Kin-state identity in the European context : citizenship, nationalism and constitutionalism in Hungary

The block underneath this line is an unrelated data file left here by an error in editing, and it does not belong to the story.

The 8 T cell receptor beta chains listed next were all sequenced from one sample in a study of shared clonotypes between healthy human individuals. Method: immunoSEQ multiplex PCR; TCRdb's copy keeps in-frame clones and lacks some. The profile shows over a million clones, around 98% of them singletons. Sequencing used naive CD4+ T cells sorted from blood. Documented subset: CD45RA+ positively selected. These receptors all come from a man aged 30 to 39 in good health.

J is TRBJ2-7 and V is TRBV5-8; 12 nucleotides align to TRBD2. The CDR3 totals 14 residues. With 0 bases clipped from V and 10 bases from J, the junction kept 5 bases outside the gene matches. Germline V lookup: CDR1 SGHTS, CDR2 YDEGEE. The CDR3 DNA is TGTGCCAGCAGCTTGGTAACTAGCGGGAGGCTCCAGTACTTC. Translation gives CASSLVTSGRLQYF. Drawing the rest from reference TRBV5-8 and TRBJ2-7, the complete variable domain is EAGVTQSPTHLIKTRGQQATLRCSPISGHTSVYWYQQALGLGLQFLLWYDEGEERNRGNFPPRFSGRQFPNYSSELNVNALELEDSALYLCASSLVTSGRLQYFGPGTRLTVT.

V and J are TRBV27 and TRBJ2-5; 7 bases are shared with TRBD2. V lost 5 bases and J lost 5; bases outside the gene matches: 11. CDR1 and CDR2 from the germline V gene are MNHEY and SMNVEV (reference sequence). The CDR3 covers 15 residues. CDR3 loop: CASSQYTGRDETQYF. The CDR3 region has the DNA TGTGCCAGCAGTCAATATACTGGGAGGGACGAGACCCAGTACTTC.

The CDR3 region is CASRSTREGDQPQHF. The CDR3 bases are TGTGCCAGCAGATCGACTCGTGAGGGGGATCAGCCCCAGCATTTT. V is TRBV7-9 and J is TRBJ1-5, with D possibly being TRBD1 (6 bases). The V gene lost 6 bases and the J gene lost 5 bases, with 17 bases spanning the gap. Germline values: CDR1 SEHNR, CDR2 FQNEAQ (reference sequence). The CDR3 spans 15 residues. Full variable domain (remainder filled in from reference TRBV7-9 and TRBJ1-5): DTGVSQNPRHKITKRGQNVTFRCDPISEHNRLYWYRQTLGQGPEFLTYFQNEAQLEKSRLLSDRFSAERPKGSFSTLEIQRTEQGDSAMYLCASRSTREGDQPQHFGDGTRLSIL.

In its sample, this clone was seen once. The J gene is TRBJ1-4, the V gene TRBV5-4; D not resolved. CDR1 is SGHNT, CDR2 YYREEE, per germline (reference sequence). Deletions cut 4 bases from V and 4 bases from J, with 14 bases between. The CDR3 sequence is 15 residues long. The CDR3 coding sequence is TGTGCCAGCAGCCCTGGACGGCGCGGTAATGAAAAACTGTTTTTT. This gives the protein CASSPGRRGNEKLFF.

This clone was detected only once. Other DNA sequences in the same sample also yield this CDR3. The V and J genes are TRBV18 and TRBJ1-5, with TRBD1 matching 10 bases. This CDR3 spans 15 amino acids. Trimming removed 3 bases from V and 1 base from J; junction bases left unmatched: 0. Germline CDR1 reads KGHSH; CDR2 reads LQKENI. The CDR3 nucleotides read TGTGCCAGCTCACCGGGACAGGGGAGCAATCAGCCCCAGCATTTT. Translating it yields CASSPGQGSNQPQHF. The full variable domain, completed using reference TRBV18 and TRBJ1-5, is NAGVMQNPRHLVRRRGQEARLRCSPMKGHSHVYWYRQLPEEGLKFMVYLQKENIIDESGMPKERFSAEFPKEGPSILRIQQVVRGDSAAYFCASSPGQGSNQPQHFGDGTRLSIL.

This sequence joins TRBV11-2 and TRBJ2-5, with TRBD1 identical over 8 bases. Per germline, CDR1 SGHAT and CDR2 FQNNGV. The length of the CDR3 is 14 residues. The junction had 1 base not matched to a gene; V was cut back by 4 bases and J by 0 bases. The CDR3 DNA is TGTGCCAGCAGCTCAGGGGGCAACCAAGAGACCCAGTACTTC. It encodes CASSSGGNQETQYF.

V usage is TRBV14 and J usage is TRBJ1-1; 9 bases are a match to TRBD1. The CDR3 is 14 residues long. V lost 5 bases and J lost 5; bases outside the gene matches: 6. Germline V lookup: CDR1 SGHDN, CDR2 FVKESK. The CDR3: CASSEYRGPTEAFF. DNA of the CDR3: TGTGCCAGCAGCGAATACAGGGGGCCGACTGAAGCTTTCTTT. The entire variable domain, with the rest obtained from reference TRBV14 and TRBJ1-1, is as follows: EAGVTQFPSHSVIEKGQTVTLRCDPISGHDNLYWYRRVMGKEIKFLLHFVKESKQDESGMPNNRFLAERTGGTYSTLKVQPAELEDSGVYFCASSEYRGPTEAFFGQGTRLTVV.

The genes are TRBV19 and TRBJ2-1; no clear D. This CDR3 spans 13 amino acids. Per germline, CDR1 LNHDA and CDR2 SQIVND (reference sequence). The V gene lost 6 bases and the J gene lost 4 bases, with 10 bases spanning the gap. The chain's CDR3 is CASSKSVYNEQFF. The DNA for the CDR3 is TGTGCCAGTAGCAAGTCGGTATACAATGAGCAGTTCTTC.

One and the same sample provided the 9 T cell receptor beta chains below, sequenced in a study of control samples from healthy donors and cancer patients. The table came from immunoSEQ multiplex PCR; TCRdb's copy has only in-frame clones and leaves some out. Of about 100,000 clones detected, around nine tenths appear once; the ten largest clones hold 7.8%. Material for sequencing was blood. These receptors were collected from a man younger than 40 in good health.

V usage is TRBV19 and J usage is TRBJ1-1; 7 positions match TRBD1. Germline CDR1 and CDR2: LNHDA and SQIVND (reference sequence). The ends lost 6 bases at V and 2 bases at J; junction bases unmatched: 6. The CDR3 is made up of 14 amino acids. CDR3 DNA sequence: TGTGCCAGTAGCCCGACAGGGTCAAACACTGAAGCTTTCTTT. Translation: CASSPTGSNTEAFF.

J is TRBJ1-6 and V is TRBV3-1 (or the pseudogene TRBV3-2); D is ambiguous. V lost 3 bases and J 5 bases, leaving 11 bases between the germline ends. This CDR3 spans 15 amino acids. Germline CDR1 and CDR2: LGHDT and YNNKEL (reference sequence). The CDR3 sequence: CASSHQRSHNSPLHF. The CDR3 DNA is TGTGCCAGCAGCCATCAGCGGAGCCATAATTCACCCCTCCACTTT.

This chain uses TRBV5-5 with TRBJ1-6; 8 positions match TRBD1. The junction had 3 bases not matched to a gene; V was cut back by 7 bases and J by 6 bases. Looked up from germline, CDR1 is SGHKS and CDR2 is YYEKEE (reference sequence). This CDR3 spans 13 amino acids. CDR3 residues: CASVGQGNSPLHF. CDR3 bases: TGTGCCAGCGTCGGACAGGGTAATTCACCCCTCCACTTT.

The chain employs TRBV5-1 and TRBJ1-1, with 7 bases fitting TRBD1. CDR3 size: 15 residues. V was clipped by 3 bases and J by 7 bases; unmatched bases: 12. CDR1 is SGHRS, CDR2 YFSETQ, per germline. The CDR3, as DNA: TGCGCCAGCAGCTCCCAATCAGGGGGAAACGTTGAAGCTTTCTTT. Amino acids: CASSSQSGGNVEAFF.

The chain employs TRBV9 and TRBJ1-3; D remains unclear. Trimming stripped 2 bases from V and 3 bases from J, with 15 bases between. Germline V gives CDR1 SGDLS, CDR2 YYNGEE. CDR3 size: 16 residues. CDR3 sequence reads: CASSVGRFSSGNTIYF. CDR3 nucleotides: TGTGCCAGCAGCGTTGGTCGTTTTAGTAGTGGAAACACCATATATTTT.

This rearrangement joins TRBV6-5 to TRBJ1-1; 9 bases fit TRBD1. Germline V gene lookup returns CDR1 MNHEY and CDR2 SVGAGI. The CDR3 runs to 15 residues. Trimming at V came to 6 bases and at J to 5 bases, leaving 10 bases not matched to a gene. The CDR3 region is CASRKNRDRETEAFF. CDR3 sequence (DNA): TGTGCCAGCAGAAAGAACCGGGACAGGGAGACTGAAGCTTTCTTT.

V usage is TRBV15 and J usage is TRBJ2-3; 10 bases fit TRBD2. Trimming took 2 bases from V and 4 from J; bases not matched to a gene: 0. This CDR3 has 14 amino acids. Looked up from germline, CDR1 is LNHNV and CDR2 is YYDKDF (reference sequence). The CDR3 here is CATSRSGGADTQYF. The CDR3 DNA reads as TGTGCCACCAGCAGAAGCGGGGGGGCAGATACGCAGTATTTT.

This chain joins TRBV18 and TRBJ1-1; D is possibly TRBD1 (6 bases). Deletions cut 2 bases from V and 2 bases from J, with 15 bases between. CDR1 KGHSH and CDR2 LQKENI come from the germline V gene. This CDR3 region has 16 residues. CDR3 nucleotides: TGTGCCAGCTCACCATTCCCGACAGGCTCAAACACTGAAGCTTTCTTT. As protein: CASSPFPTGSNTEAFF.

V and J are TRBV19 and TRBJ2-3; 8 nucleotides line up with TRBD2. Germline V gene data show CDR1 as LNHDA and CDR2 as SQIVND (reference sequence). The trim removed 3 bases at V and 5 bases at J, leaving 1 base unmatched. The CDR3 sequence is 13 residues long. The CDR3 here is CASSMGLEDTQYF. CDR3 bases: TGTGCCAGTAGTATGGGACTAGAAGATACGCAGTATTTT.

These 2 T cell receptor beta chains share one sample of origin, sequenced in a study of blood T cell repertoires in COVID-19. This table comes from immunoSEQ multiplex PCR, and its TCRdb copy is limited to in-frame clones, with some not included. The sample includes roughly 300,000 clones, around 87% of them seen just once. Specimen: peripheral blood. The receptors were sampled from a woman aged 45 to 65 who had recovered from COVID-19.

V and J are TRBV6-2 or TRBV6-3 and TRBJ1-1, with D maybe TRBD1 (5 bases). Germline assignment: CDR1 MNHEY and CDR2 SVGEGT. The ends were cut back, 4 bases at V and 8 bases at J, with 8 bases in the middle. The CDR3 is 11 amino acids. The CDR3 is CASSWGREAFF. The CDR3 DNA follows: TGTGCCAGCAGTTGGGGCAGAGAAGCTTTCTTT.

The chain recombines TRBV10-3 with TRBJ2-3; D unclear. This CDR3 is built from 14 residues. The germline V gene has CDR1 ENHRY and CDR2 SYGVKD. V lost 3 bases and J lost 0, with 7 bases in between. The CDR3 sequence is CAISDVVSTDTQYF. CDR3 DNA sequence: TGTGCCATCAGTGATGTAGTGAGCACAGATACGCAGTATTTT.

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The broad objective of this article is to explore the interaction between nationalism and Europeanisation, and the impact of this interaction on constitutionalism at the level of EU member states, using Hungary as a case study. The country reasserted its identity as a kin-state after regime change in 1990, with the relationship between ethnicity/national identity and political community repeatedly taking centre stage in political life and in the field of citizenship legislation. At the same time, the country actively pursued integration into the EU, including a constitutional amendment allowing accession. Despite the potential implications of joining a supranational political entity for the definition of political community, the two parallel processes remained largely disconnected in the political discourse and the broader debate on constitutionalism in the EU has found less resonance in domestic politics than controversy over citizenship and national identity.